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One of the reasons I’ve hesitated to start the process of getting the surgery is that quite a few people I’ve seen get it seem to regain weight back. Like half of it.

Why do we think that is? I know I can be committed to a complete lifestyle change but of course I’m human.

Do some of the effects that help with weight loss in the beginning actually stop working? Can your metabolism slow down? Does your stomach start to stretch out again?

I’m 43 so menopause is looming....lol
Help me feel that this will be a good decision. I know that it is seen as a tool and that you still must work hard. But does that get to the point of things being as hard as they were before surgery? Because if so what is the point?

Please be kind.... I’m just scared.

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The way my doctor explained it to me..... You can out eat anything...

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There is a plethora of reasons for gaining weight prior to metabolic surgery (WLS) but from my experience, IMHO for those of us on the otherside , the usual suspect is a caloric surplus compared to your needs for your new BMR

Hopefully other's who have insight will chime in

Good Luck !

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Generally people get lazy or think that just because they lost a decent amount of weight they can start to indulge but no you cannot healthy eating and living is a life long process.

Just like on 600lb life they go oh I've lost 100lbs time to pig out and I'm like no darling you've still got 300lbs to go if you start to get complacent and think I'll have one treat it can easily turn into multiple treats and you can go right Off track.

You have to have very strong will power.

Other reasons is living with people who continue to eat junk and keeping junk in the house is not a good idea.

There are so many bad influences in the media but you can just drive past the takeaway and go to the grocery store, I'm still amazed the amount of people on my 600lb life who have never cooked a meal and eat take out everyday like how can you even afford to do that...??

I got rid of every little bit of bad food out of my house and never bought it again so it was not there and I've always been one to cook at home so I just studied healthy options plus I found a Protein Shake that tastes really good and I lived off shakes for months with the BYPASS I didn't even feel like eating for a long time.

I've now lost 156lbs and feeling great.

After I hit maintenance I admit I've had a few treats but I still keep an eye on my weight and everything.

This is a life long process you cannot think oh I've lost weight now I'll start to pig out...

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letting bad habits slip back in. You really have to be diligent for the rest of your life to keep it off.

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With the sleeve. there are slider foods that you can eat quite a lot of because they don't sit in your sleeve. Ice cream, milk shakes, pie, cheese, get the idea? You will still get hungry, probably. It's like being on a diet for the rest of your life, I just fill up much more easily and try to avoid slider foods and sugar, so it's easier to stay on the diet.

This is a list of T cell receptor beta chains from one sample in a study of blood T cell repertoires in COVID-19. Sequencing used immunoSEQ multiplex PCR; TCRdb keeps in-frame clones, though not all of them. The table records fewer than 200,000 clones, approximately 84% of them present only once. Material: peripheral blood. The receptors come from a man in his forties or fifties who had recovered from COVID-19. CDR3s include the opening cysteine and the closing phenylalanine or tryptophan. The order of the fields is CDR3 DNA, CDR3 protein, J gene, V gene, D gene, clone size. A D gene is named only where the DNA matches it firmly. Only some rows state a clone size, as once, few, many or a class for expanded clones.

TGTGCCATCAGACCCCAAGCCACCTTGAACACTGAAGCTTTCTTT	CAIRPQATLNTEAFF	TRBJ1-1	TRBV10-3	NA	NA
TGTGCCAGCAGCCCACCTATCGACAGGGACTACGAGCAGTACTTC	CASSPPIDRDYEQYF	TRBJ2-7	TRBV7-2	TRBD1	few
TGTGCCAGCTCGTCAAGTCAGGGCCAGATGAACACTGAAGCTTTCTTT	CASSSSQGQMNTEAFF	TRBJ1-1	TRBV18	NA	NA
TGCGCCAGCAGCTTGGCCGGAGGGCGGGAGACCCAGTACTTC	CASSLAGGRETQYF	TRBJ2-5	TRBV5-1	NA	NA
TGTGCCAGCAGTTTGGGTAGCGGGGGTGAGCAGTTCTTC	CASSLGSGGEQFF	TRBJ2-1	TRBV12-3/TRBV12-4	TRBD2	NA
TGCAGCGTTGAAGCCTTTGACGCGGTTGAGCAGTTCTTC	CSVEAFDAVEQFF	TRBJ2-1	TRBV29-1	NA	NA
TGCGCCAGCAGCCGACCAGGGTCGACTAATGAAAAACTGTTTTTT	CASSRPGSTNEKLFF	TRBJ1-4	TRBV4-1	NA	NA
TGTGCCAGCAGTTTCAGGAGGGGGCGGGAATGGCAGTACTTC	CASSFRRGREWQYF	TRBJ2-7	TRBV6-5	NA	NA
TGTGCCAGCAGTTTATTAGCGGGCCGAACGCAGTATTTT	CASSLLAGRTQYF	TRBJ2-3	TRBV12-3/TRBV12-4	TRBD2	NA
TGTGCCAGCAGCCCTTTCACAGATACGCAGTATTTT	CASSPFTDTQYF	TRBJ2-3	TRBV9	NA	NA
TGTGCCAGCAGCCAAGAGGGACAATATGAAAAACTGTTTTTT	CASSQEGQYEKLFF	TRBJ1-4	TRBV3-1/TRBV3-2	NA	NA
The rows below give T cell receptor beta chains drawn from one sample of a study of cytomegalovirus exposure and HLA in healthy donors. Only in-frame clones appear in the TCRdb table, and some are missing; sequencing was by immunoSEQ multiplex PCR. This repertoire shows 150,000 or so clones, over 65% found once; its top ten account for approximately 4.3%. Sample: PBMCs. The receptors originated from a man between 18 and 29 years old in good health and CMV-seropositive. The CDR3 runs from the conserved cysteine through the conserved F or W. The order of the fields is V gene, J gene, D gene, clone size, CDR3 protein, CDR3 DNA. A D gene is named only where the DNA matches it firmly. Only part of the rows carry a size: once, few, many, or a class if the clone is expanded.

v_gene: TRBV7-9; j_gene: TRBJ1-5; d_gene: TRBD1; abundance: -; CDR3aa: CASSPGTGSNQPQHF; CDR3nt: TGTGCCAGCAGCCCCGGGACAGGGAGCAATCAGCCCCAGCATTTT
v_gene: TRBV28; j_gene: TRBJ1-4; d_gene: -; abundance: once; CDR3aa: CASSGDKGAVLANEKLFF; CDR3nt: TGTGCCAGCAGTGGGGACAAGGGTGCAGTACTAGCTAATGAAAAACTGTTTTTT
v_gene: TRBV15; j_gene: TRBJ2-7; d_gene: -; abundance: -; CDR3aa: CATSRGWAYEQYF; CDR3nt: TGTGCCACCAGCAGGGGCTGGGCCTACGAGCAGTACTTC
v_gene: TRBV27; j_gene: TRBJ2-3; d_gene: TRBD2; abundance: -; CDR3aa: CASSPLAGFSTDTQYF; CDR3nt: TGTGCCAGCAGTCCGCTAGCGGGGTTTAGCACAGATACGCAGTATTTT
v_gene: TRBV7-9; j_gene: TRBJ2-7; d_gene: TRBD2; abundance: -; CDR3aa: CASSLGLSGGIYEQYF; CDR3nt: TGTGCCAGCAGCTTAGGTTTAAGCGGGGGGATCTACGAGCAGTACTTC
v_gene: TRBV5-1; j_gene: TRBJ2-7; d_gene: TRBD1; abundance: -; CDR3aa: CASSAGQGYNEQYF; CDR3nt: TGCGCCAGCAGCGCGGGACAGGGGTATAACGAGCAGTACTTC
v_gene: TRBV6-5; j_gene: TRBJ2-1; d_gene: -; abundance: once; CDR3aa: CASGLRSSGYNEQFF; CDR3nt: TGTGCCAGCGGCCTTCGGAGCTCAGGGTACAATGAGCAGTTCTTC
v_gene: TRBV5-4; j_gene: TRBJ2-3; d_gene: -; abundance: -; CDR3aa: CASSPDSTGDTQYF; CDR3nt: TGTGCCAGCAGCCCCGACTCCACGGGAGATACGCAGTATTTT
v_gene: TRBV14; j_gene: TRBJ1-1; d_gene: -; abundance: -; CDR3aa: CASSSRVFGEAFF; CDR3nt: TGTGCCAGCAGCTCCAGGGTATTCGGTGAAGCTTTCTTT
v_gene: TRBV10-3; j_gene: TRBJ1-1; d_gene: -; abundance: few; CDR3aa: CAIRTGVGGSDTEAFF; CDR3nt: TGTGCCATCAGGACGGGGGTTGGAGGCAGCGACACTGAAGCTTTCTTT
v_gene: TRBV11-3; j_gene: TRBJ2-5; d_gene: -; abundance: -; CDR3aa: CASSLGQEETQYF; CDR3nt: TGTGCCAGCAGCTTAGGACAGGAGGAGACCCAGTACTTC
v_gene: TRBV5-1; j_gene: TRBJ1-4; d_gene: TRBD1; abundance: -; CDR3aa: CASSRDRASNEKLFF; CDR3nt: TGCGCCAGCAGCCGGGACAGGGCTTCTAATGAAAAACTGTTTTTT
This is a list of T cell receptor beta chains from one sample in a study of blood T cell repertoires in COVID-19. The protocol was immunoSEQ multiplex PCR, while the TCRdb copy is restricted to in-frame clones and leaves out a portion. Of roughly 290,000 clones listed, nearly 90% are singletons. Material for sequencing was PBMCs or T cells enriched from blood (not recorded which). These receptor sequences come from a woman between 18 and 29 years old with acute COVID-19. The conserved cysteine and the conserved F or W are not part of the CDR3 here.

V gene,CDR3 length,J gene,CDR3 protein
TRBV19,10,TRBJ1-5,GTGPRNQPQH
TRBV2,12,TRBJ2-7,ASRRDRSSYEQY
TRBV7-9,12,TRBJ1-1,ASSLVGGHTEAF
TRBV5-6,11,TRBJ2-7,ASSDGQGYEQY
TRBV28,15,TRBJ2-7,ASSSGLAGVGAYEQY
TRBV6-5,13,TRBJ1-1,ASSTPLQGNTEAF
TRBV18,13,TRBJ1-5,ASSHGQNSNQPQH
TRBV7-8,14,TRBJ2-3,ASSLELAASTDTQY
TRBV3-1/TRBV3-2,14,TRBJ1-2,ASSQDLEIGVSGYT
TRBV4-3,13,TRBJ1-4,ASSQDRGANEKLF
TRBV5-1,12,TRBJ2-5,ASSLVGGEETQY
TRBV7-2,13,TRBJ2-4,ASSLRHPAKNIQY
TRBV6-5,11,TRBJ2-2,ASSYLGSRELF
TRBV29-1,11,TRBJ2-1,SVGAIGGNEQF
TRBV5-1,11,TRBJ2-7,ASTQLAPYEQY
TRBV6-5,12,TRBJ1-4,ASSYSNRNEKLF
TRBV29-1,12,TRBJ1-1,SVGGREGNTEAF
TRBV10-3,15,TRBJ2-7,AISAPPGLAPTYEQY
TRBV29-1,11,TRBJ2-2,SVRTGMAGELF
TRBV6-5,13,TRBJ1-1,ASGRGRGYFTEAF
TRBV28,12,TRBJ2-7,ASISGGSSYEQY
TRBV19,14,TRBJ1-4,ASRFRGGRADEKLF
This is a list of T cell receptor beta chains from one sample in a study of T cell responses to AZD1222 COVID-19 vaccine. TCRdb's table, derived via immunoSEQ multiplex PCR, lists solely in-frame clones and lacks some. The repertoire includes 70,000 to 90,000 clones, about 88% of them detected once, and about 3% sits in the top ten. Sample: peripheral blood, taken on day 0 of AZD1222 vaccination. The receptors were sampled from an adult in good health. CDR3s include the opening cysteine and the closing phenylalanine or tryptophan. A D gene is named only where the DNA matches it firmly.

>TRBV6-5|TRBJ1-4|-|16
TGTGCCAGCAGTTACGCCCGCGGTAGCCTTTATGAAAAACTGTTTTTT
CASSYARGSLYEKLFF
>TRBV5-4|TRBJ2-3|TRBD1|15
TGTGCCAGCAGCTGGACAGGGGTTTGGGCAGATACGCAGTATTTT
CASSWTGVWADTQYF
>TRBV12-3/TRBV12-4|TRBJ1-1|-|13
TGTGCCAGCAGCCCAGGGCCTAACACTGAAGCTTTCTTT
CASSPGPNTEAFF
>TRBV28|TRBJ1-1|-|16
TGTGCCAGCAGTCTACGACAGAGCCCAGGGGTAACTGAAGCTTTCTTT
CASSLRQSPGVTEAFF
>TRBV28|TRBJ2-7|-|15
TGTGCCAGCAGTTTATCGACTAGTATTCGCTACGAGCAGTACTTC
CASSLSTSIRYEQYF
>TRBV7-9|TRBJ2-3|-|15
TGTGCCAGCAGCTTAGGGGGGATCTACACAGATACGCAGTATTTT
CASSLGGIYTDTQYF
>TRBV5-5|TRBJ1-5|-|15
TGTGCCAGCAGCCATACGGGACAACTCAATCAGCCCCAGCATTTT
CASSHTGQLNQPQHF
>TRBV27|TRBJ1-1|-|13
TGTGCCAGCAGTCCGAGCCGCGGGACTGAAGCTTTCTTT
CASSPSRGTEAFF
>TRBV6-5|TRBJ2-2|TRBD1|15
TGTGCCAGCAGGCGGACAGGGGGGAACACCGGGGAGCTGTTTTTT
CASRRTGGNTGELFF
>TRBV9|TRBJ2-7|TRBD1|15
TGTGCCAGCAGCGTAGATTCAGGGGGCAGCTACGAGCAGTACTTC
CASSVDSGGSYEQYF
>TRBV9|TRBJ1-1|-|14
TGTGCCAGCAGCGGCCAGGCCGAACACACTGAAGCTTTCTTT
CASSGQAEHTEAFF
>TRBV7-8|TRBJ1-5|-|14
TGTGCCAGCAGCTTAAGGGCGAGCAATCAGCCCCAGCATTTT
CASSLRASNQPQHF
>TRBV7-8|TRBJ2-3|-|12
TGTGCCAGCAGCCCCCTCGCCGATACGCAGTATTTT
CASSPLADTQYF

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I can only speak for myself but the bypass has totally changed the way my body metabolizes food.. even after 6 months post op I still have days I'm not hungry so I don't even need to eat much to get full...

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I have no clue but not to kill this subject - I think they just can not get there Head On Straight

I LOOK AT IT THIS WAY - NO F@#CKIN WAY AM I EVERY GOING TO DO THIS AGAIN, I BUSTED MY ASS TO GET THE FAT OFF AND THE ADDICTION UNDER CONTROL! IT SUCKED BUT I DID IT! SO NO WAY WILL I GO BACK TO BEING UNHEALTHY AND OUT OF CONTROL EATING HABITS! I LEARNED MY LESSON BIG TIME AND PAYED FOR IT.

Now this is my time and no food is going to ever kill me again

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7 hours ago, Superman84 said:

I can only speak for myself but the bypass has totally changed the way my body metabolizes food.. even after 6 months post op I still have days I'm not hungry so I don't even need to eat much to get full...

I was like that too, Superman, at 6 months, even past a year. Like you, I lost my weight very quickly, hitting goal at 6-7 months. For quite a while I was fighting to KEEP the weight on - I kept losing and was stuffing myself to keep from losing more. Then at about 13 months post op, a few pounds started to slip back on. I've gained 7 and can feel it. So now I am really watching things - getting more exercise, exchanging some grain based carbs for more veggies, cutting out the snacking, concentrating more on eating a prescribed volume instead of chasing restriction. At this point it is all about lifestyle and following through on the healthy habits I learned in the first year. But, there is definitely a honeymoon stage in the first year, and after that, things do start to change. I also think I may be absorbing more nutrients/calories now, and the restriction is definitely less. There is no magic now - just embracing my new body and life wholeheartedly with healthy choices.

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29 minutes ago, AZhiker said:

I was like that too, Superman, at 6 months, even past a year. Like you, I lost my weight very quickly, hitting goal at 6-7 months. For quite a while I was fighting to KEEP the weight on - I kept losing and was stuffing myself to keep from losing more. Then at about 13 months post op, a few pounds started to slip back on. I've gained 7 and can feel it. So now I am really watching things - getting more exercise, exchanging some grain based carbs for more veggies, cutting out the snacking, concentrating more on eating a prescribed volume instead of chasing restriction. At this point it is all about lifestyle and following through on the healthy habits I learned in the first year. But, there is definitely a honeymoon stage in the first year, and after that, things do start to change. I also think I may be absorbing more nutrients/calories now, and the restriction is definitely less. There is no magic now - just embracing my new body and life wholeheartedly with healthy choices.